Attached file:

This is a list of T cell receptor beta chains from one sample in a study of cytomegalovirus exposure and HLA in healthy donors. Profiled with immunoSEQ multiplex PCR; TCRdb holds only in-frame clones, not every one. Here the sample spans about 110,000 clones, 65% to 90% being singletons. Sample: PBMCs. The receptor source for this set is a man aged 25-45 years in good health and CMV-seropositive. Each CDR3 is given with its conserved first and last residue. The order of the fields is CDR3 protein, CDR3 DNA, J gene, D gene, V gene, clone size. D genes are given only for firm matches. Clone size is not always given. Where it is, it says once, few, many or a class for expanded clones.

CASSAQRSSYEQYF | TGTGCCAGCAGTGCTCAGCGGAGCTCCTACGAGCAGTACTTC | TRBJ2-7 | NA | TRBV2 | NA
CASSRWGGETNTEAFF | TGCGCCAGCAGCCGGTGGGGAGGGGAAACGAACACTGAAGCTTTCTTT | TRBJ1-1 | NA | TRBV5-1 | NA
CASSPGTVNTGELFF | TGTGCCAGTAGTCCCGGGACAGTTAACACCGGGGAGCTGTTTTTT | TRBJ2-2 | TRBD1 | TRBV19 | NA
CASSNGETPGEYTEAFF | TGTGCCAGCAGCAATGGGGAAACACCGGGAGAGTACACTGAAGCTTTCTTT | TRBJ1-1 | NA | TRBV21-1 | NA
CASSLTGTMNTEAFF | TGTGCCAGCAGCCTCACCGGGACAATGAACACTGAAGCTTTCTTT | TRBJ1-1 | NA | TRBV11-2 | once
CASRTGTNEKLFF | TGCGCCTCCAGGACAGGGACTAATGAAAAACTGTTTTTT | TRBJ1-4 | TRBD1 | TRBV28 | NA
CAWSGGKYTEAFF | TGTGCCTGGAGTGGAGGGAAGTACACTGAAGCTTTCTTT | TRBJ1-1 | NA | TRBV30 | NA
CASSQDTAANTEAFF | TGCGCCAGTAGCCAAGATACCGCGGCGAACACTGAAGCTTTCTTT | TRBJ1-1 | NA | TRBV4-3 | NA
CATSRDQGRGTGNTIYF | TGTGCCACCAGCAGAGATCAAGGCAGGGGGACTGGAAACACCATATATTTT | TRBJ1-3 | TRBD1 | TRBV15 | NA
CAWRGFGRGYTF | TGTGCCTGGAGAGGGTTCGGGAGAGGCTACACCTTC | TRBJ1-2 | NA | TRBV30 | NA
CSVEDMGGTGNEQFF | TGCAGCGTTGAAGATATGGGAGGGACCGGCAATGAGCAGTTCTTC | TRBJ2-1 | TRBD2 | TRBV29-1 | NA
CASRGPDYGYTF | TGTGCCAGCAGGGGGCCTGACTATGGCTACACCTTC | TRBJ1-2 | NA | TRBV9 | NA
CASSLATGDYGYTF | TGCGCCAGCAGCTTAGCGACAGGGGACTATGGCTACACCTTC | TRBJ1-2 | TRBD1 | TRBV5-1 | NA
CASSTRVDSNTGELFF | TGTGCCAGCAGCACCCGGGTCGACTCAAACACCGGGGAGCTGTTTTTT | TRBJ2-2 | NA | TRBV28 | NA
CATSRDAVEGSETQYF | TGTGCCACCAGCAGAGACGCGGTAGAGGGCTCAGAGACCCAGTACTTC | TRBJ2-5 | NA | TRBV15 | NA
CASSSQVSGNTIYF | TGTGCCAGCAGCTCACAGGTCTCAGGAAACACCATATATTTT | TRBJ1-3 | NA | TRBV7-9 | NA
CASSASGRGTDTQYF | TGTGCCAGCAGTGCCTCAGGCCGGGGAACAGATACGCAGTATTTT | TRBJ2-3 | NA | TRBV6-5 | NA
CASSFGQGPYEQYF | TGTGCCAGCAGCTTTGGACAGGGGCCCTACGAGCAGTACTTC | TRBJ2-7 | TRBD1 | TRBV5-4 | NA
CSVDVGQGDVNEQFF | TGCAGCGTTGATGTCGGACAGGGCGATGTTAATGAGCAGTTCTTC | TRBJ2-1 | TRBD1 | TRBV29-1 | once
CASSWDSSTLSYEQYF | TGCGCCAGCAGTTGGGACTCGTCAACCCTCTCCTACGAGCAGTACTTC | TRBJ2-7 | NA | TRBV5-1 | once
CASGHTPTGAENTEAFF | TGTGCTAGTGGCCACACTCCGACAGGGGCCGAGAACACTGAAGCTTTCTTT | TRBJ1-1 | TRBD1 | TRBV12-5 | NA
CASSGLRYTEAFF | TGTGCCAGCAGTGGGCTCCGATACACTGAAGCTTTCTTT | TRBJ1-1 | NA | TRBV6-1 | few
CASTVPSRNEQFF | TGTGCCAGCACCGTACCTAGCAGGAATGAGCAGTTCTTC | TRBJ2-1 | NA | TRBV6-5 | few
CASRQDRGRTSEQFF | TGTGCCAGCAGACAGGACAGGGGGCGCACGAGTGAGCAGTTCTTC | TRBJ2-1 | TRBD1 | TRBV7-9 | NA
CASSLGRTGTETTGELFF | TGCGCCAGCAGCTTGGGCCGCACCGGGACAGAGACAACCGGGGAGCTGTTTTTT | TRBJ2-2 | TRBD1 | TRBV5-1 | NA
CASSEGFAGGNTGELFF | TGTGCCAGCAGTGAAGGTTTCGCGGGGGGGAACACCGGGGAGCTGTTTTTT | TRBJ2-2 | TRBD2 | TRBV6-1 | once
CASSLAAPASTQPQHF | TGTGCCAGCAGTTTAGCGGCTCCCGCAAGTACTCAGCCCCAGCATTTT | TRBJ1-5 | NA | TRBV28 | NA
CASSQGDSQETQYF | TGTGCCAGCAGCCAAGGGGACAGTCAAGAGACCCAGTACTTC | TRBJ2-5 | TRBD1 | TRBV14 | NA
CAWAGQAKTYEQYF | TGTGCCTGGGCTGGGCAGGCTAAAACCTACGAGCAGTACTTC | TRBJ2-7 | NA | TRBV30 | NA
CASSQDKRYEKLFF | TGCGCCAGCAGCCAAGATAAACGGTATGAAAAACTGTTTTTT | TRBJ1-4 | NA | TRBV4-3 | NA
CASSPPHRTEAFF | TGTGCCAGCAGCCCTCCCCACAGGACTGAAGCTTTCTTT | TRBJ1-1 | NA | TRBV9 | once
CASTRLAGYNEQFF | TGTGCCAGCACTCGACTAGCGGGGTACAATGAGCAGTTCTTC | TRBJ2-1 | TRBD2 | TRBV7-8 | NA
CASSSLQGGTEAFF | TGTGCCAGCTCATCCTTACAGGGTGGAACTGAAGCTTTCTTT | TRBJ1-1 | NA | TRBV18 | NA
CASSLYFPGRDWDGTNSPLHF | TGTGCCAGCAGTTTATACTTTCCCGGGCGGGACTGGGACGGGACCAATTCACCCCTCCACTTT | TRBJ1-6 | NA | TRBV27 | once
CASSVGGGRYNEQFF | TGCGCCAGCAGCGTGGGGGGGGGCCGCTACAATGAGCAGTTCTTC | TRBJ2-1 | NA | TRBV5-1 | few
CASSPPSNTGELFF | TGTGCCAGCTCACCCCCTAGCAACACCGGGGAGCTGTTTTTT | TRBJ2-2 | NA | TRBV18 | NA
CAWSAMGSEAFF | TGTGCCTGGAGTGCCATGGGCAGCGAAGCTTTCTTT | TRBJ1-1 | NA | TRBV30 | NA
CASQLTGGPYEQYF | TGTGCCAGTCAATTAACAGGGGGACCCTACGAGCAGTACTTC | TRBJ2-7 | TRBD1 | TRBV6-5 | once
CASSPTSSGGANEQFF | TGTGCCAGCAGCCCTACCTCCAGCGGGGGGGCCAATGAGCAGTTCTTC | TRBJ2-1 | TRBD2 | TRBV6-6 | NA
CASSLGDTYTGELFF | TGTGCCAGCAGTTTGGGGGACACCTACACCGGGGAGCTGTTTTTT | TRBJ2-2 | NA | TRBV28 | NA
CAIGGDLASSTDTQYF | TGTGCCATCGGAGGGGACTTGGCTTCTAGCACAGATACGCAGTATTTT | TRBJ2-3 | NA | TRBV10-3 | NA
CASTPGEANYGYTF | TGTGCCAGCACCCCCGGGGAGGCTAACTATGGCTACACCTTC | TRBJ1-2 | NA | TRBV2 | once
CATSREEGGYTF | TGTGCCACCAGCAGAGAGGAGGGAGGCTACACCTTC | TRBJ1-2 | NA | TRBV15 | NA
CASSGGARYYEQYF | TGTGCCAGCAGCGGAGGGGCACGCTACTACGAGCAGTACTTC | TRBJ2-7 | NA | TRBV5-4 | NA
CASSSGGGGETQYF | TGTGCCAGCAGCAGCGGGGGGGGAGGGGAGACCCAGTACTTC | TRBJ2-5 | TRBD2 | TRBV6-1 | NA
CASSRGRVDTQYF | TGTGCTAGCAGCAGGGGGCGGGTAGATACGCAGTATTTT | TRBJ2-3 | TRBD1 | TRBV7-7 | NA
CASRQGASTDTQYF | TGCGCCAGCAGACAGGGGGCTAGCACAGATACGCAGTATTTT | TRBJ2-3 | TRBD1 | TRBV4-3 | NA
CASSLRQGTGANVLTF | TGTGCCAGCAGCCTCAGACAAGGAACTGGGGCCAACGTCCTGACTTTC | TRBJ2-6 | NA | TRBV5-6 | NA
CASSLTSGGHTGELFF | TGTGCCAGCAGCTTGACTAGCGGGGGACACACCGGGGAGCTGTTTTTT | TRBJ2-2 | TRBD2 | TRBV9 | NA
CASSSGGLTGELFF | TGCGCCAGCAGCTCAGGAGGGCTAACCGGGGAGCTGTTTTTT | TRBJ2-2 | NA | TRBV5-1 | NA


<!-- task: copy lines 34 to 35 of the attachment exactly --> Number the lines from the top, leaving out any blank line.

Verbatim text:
CASSSLQGGTEAFF | TGTGCCAGCTCATCCTTACAGGGTGGAACTGAAGCTTTCTTT | TRBJ1-1 | NA | TRBV18 | NA
CASSLYFPGRDWDGTNSPLHF | TGTGCCAGCAGTTTATACTTTCCCGGGCGGGACTGGGACGGGACCAATTCACCCCTCCACTTT | TRBJ1-6 | NA | TRBV27 | once